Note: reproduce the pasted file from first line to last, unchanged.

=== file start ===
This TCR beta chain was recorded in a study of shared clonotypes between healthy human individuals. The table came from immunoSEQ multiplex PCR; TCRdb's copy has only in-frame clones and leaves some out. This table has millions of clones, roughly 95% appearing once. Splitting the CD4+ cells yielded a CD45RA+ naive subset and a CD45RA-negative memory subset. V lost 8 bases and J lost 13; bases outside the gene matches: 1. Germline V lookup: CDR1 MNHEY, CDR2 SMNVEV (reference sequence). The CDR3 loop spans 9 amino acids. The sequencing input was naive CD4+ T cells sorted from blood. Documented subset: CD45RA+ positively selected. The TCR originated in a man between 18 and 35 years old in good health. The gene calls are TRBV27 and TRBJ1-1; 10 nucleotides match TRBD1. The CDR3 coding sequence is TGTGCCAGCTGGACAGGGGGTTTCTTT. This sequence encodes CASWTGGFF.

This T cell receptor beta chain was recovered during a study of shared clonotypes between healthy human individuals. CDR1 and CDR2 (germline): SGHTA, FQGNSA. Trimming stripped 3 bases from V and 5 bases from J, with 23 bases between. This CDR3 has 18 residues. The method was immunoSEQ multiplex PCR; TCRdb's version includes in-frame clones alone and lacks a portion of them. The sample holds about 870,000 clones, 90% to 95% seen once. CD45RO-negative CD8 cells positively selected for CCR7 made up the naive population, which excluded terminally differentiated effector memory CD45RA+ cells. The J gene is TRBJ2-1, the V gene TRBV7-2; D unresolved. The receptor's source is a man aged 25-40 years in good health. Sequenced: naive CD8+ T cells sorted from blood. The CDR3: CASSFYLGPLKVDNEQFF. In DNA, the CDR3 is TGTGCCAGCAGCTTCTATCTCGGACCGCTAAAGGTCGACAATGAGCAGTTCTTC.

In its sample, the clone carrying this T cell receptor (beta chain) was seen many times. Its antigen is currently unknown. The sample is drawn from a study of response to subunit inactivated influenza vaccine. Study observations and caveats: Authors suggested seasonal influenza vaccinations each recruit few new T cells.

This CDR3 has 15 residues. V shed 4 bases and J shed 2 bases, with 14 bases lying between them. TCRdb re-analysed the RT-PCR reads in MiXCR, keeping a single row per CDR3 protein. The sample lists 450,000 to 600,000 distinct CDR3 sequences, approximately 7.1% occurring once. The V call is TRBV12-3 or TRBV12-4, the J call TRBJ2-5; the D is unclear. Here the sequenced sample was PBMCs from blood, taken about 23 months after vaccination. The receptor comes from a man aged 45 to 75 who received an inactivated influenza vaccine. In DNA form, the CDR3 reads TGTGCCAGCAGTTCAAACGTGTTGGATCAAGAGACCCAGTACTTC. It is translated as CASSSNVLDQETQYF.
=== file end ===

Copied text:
This TCR beta chain was recorded in a study of shared clonotypes between healthy human individuals. The table came from immunoSEQ multiplex PCR; TCRdb's copy has only in-frame clones and leaves some out. This table has millions of clones, roughly 95% appearing once. Splitting the CD4+ cells yielded a CD45RA+ naive subset and a CD45RA-negative memory subset. V lost 8 bases and J lost 13; bases outside the gene matches: 1. Germline V lookup: CDR1 MNHEY, CDR2 SMNVEV (reference sequence). The CDR3 loop spans 9 amino acids. The sequencing input was naive CD4+ T cells sorted from blood. Documented subset: CD45RA+ positively selected. The TCR originated in a man between 18 and 35 years old in good health. The gene calls are TRBV27 and TRBJ1-1; 10 nucleotides match TRBD1. The CDR3 coding sequence is TGTGCCAGCTGGACAGGGGGTTTCTTT. This sequence encodes CASWTGGFF.

This T cell receptor beta chain was recovered during a study of shared clonotypes between healthy human individuals. CDR1 and CDR2 (germline): SGHTA, FQGNSA. Trimming stripped 3 bases from V and 5 bases from J, with 23 bases between. This CDR3 has 18 residues. The method was immunoSEQ multiplex PCR; TCRdb's version includes in-frame clones alone and lacks a portion of them. The sample holds about 870,000 clones, 90% to 95% seen once. CD45RO-negative CD8 cells positively selected for CCR7 made up the naive population, which excluded terminally differentiated effector memory CD45RA+ cells. The J gene is TRBJ2-1, the V gene TRBV7-2; D unresolved. The receptor's source is a man aged 25-40 years in good health. Sequenced: naive CD8+ T cells sorted from blood. The CDR3: CASSFYLGPLKVDNEQFF. In DNA, the CDR3 is TGTGCCAGCAGCTTCTATCTCGGACCGCTAAAGGTCGACAATGAGCAGTTCTTC.

In its sample, the clone carrying this T cell receptor (beta chain) was seen many times. Its antigen is currently unknown. The sample is drawn from a study of response to subunit inactivated influenza vaccine. Study observations and caveats: Authors suggested seasonal influenza vaccinations each recruit few new T cells.

This CDR3 has 15 residues. V shed 4 bases and J shed 2 bases, with 14 bases lying between them. TCRdb re-analysed the RT-PCR reads in MiXCR, keeping a single row per CDR3 protein. The sample lists 450,000 to 600,000 distinct CDR3 sequences, approximately 7.1% occurring once. The V call is TRBV12-3 or TRBV12-4, the J call TRBJ2-5; the D is unclear. Here the sequenced sample was PBMCs from blood, taken about 23 months after vaccination. The receptor comes from a man aged 45 to 75 who received an inactivated influenza vaccine. In DNA form, the CDR3 reads TGTGCCAGCAGTTCAAACGTGTTGGATCAAGAGACCCAGTACTTC. It is translated as CASSSNVLDQETQYF.